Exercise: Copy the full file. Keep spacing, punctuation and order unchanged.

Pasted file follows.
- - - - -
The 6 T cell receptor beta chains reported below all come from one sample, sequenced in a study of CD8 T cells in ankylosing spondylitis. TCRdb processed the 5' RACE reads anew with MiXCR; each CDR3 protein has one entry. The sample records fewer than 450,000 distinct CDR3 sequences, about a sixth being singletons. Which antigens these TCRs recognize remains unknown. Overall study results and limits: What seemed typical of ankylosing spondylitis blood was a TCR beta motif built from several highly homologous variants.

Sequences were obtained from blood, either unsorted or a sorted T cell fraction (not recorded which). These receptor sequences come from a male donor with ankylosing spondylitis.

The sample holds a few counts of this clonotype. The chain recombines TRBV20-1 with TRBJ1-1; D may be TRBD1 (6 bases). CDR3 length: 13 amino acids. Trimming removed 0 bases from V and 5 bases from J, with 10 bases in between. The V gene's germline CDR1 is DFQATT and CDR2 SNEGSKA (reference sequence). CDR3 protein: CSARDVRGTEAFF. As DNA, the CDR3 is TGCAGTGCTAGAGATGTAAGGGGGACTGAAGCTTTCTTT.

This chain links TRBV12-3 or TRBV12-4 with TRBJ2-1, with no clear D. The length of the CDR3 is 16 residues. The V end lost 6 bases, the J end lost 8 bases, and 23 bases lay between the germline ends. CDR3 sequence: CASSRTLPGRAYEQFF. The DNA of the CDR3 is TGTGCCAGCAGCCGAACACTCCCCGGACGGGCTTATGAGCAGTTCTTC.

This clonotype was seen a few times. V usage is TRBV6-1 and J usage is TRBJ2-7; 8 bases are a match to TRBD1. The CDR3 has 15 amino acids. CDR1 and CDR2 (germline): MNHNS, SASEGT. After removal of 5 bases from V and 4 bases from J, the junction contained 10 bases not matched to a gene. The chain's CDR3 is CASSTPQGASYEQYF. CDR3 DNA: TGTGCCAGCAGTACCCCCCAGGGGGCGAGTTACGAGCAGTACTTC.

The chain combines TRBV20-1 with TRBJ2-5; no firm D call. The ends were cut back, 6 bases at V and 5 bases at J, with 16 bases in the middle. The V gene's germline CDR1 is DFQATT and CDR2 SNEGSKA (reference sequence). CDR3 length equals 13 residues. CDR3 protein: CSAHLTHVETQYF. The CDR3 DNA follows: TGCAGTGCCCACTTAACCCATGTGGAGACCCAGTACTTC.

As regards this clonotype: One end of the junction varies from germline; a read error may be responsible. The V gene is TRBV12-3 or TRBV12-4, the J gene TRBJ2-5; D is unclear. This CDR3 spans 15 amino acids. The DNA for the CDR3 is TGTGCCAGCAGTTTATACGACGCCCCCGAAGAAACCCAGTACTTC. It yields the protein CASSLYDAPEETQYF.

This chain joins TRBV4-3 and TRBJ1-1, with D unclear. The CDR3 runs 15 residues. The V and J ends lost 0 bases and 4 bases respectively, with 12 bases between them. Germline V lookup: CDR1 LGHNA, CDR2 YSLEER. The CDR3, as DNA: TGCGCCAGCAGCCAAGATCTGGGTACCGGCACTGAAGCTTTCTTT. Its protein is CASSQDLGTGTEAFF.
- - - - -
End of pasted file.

The 6 T cell receptor beta chains reported below all come from one sample, sequenced in a study of CD8 T cells in ankylosing spondylitis. TCRdb processed the 5' RACE reads anew with MiXCR; each CDR3 protein has one entry. The sample records fewer than 450,000 distinct CDR3 sequences, about a sixth being singletons. Which antigens these TCRs recognize remains unknown. Overall study results and limits: What seemed typical of ankylosing spondylitis blood was a TCR beta motif built from several highly homologous variants.

Sequences were obtained from blood, either unsorted or a sorted T cell fraction (not recorded which). These receptor sequences come from a male donor with ankylosing spondylitis.

The sample holds a few counts of this clonotype. The chain recombines TRBV20-1 with TRBJ1-1; D may be TRBD1 (6 bases). CDR3 length: 13 amino acids. Trimming removed 0 bases from V and 5 bases from J, with 10 bases in between. The V gene's germline CDR1 is DFQATT and CDR2 SNEGSKA (reference sequence). CDR3 protein: CSARDVRGTEAFF. As DNA, the CDR3 is TGCAGTGCTAGAGATGTAAGGGGGACTGAAGCTTTCTTT.

This chain links TRBV12-3 or TRBV12-4 with TRBJ2-1, with no clear D. The length of the CDR3 is 16 residues. The V end lost 6 bases, the J end lost 8 bases, and 23 bases lay between the germline ends. CDR3 sequence: CASSRTLPGRAYEQFF. The DNA of the CDR3 is TGTGCCAGCAGCCGAACACTCCCCGGACGGGCTTATGAGCAGTTCTTC.

This clonotype was seen a few times. V usage is TRBV6-1 and J usage is TRBJ2-7; 8 bases are a match to TRBD1. The CDR3 has 15 amino acids. CDR1 and CDR2 (germline): MNHNS, SASEGT. After removal of 5 bases from V and 4 bases from J, the junction contained 10 bases not matched to a gene. The chain's CDR3 is CASSTPQGASYEQYF. CDR3 DNA: TGTGCCAGCAGTACCCCCCAGGGGGCGAGTTACGAGCAGTACTTC.

The chain combines TRBV20-1 with TRBJ2-5; no firm D call. The ends were cut back, 6 bases at V and 5 bases at J, with 16 bases in the middle. The V gene's germline CDR1 is DFQATT and CDR2 SNEGSKA (reference sequence). CDR3 length equals 13 residues. CDR3 protein: CSAHLTHVETQYF. The CDR3 DNA follows: TGCAGTGCCCACTTAACCCATGTGGAGACCCAGTACTTC.

As regards this clonotype: One end of the junction varies from germline; a read error may be responsible. The V gene is TRBV12-3 or TRBV12-4, the J gene TRBJ2-5; D is unclear. This CDR3 spans 15 amino acids. The DNA for the CDR3 is TGTGCCAGCAGTTTATACGACGCCCCCGAAGAAACCCAGTACTTC. It yields the protein CASSLYDAPEETQYF.

This chain joins TRBV4-3 and TRBJ1-1, with D unclear. The CDR3 runs 15 residues. The V and J ends lost 0 bases and 4 bases respectively, with 12 bases between them. Germline V lookup: CDR1 LGHNA, CDR2 YSLEER. The CDR3, as DNA: TGCGCCAGCAGCCAAGATCTGGGTACCGGCACTGAAGCTTTCTTT. Its protein is CASSQDLGTGTEAFF.